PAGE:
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Three Community Banks worth keeping an eye on Part II: Shore Bancshares

I owned Shore Bancshares earlier this year but don’t own it now. It was one of four banks that I bought back in January when I jumped into the community bank sector whole heartedly. While the other 3 banks I bought worked out to various degrees, Shore did not, and I sold out shortly after the first quarter results came out for a small loss.

At the moment I’m out, but Shore is not forgotten. I continue to review the company’s results and look for an improvement that would justify an entry point. Looking at the second quarter, while the eventual value proposition is still there, the company doesn’t seem to have quite turned the corner just yet.

Shore operates 10 branches in Maryland and 3 branches in Delaware. The majority of its lending activities revolve around the commercial and residential real estate market in these regions.  Shore has a particularly high percentage of commercial real estate loans.  Of the company’s $819 million in loans at the end of the first quarter, $315 million were commercial real estate, while $309 million were residential real estate and another $114 million were construction loans.

The loan book has been hit by the downturn in the economy in Maryland. Maryland’s economy is not doing badly, but it is also not doing particularly well. The economy has pretty much mirrored the US as a whole. Below is an Economy.com table of the key economic regions in Maryland. The table denotes each area as either being in recession, being at risk, being in recovery, or expanding.

Another informative research piece on Maryland’s economy was put out by JP Morgan. One point made that I found of particular note (and that is illustrated in the chart below) is that Maryland (not surprisingly) derives a larger than average percentage of economic activity from government.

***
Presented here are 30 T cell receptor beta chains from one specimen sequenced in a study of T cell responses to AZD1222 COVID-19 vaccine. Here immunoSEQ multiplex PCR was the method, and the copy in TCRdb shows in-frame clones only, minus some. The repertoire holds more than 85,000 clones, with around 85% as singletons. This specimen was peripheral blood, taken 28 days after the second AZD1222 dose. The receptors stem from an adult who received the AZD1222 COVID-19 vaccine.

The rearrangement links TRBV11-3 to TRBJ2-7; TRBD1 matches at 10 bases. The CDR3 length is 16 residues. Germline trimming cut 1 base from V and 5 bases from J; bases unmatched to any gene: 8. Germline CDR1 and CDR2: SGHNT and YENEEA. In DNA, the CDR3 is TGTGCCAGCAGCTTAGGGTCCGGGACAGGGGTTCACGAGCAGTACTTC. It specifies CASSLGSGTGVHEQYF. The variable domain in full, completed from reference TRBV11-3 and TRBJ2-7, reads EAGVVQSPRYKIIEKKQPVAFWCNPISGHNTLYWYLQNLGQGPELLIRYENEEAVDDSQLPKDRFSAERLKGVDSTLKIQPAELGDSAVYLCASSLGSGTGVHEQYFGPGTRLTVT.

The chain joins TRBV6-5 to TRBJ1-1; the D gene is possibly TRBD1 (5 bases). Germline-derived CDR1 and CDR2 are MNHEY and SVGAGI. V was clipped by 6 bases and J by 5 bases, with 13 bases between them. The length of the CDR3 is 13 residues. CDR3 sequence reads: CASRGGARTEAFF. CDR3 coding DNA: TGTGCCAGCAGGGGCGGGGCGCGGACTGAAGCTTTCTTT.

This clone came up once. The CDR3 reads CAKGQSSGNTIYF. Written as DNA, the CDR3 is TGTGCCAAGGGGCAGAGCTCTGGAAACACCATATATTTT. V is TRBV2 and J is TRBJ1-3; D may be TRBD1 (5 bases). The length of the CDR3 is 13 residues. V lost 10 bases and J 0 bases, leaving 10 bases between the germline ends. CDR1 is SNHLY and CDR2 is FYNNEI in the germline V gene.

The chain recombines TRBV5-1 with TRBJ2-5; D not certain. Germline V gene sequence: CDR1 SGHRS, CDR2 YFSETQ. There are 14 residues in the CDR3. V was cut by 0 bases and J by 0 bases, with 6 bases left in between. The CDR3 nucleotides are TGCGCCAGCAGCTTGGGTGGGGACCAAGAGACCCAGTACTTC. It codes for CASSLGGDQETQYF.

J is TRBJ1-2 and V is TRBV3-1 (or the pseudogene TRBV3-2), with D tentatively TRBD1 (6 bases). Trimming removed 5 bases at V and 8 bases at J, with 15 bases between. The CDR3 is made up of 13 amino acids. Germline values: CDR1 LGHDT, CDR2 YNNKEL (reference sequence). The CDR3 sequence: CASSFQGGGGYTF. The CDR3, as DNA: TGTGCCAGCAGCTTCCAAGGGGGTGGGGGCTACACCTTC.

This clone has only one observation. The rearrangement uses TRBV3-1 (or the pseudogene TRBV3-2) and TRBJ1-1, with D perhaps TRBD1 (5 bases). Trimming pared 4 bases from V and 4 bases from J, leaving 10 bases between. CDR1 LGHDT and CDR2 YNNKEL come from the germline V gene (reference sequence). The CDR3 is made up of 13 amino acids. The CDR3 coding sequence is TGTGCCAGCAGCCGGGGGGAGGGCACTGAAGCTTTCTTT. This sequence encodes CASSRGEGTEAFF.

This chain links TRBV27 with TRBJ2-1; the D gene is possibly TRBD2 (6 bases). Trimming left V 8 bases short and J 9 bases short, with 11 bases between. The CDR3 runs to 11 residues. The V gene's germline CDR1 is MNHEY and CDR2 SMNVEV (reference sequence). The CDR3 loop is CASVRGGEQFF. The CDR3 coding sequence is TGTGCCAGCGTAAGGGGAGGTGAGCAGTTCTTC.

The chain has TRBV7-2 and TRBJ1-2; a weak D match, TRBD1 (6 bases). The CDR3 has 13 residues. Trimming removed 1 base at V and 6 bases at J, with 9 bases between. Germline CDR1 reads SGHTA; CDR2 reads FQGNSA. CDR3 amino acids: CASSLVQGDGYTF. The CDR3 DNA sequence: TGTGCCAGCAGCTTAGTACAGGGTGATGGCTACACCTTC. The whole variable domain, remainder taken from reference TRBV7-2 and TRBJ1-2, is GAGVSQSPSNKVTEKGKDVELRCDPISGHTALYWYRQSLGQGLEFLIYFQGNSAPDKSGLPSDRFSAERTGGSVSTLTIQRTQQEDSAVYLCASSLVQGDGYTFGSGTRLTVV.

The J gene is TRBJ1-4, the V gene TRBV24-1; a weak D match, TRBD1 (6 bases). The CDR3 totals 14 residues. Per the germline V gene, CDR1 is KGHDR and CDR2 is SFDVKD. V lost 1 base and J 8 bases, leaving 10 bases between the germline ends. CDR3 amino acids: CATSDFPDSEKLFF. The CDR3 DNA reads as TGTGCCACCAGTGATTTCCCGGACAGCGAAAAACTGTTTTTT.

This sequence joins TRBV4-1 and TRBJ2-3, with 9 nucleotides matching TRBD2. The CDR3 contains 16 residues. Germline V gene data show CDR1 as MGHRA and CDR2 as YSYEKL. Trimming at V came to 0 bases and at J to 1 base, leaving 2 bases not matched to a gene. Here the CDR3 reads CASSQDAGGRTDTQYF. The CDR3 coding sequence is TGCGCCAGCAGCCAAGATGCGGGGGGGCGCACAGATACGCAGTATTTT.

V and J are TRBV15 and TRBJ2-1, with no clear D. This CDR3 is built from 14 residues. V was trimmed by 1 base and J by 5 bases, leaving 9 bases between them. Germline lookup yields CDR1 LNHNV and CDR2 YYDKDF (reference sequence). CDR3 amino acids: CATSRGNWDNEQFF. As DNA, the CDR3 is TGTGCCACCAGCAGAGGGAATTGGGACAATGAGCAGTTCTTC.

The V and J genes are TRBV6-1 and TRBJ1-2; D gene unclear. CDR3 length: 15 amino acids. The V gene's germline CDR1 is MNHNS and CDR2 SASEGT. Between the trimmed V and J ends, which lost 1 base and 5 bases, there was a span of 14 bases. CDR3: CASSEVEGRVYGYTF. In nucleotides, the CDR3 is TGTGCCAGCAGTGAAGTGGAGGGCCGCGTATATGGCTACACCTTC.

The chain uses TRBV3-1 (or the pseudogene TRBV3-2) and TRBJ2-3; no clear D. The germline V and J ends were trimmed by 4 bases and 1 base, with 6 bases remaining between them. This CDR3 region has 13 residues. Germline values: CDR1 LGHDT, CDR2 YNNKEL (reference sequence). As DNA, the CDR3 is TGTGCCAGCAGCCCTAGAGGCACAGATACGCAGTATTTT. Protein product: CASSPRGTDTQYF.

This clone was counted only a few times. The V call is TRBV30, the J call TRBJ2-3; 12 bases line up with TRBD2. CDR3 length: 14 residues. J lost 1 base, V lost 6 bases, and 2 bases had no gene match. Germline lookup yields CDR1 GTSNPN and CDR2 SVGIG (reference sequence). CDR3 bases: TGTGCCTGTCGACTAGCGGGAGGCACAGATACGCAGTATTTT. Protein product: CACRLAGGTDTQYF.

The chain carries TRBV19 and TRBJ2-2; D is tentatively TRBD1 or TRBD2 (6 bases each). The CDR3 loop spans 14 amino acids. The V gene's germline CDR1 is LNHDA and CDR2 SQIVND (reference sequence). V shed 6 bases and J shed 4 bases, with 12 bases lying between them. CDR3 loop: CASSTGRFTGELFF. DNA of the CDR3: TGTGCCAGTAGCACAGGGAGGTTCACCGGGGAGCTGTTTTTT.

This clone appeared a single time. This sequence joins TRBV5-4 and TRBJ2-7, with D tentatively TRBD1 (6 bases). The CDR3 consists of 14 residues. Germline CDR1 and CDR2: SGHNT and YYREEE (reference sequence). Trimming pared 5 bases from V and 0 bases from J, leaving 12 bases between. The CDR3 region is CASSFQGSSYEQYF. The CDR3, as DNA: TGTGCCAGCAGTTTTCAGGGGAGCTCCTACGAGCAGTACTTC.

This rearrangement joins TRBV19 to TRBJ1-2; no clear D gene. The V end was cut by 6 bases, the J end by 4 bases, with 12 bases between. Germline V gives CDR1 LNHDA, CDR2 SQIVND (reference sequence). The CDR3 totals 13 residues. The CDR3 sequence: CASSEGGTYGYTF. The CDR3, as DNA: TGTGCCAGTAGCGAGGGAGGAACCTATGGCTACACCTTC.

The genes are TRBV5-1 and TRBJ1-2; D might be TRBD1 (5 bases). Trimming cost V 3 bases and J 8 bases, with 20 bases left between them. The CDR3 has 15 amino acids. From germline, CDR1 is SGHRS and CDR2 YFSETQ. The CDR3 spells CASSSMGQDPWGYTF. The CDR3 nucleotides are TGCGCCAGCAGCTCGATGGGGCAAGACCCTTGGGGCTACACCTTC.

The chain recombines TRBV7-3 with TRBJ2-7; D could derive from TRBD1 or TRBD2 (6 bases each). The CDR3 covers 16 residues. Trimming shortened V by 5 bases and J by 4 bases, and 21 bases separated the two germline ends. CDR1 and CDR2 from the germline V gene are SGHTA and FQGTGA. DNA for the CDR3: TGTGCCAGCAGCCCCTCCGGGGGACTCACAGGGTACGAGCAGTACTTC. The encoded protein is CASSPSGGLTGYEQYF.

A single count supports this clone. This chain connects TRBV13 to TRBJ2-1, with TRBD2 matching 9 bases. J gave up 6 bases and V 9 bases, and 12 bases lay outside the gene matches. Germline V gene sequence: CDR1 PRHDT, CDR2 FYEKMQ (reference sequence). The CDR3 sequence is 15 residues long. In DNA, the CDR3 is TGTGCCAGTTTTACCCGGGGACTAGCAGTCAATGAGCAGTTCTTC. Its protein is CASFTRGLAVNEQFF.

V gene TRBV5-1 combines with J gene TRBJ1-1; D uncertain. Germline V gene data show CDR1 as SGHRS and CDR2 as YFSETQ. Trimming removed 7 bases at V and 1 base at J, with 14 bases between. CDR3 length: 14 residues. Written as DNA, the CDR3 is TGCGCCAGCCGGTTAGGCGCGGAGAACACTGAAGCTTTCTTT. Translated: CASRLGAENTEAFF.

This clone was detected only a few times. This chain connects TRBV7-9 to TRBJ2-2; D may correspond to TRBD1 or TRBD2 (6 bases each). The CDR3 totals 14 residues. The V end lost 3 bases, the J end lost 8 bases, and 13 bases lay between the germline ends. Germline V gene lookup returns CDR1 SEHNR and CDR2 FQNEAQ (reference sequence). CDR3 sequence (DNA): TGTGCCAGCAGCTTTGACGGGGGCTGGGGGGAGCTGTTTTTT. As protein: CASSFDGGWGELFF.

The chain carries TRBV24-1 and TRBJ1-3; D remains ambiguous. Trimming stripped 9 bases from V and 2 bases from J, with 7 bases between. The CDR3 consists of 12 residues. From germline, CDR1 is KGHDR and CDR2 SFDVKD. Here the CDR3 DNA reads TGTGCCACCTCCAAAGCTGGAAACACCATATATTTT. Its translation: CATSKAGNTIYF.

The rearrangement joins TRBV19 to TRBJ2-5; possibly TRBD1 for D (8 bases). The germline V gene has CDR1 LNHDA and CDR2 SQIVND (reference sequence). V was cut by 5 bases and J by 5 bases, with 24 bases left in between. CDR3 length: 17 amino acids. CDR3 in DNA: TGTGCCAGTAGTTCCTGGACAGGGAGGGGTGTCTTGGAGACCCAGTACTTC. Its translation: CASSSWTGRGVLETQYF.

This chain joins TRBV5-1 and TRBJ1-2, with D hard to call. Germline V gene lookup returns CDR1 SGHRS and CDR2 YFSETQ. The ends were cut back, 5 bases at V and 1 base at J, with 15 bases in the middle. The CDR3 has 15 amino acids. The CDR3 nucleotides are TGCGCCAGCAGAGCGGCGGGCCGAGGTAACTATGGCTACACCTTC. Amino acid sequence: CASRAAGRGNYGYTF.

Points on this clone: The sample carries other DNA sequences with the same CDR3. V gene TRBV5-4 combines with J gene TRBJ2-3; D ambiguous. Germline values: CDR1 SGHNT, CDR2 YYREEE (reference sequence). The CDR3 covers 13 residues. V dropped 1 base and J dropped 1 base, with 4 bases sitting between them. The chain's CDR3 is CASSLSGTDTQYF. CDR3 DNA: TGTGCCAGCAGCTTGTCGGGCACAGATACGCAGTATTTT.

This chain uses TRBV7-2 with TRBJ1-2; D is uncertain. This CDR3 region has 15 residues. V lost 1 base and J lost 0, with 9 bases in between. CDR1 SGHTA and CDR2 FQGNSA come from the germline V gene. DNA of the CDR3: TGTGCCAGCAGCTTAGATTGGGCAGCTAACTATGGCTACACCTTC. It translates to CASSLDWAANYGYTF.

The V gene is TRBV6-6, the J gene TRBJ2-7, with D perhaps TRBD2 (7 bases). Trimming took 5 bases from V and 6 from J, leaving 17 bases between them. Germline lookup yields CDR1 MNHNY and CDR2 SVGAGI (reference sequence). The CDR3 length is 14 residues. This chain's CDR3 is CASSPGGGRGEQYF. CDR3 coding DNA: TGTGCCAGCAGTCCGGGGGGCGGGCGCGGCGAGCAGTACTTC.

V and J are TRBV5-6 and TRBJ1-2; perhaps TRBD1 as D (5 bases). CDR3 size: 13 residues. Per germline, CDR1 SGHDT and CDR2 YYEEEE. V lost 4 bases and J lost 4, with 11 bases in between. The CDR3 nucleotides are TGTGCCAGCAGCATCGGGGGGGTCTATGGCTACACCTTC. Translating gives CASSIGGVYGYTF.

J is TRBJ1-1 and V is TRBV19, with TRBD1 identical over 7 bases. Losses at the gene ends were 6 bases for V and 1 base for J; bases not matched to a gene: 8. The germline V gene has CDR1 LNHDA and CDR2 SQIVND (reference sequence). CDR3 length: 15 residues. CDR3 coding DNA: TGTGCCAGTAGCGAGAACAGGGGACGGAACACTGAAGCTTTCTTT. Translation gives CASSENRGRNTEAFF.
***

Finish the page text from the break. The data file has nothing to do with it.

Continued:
This would have to be considered a headwind to growth going forward. As one Baltimore economist put it:

We know the decline in federal government outlays has just begun,” said Anirban Basu, a Baltimore economist. “The economic outlook, I think, is pretty grim.”

The article goes on to point out that “because Maryland gets a disproportionate share of federal contracting dollars and other spending, it’s likely to feel a harder hit from any reductions [in government spending]”

To drill down a bit further to the counties Shore operates, (Talbot, Dorchester, Kent, Caroline, and Queen Anne’s), you can see from the following unemployment charts that each fairly closely mimics the experience of the US, with some improvement from the worst levels of 2009-2010, but still an elevated unemployment level.

Talbot

Dorchester

Kent

Caroline

Queen Anne’s

The economic malaise shows up in the impaired loan book. Shore has $33 million in impaired construction loans (28.9% of outstanding), $30.9 million in residential real estate loans (9.9% of outstanding) and $30.6 million in impaired commercial real estate loans (9.7% of outstanding).

The problem with Shore remains what it has been for the last few years. How much longer will economy lead to deterioration of the loan book deteriorate?

Company CEO W. Moorhead Vermilye did not paint a terribly encouraging picture in his second quarter comments: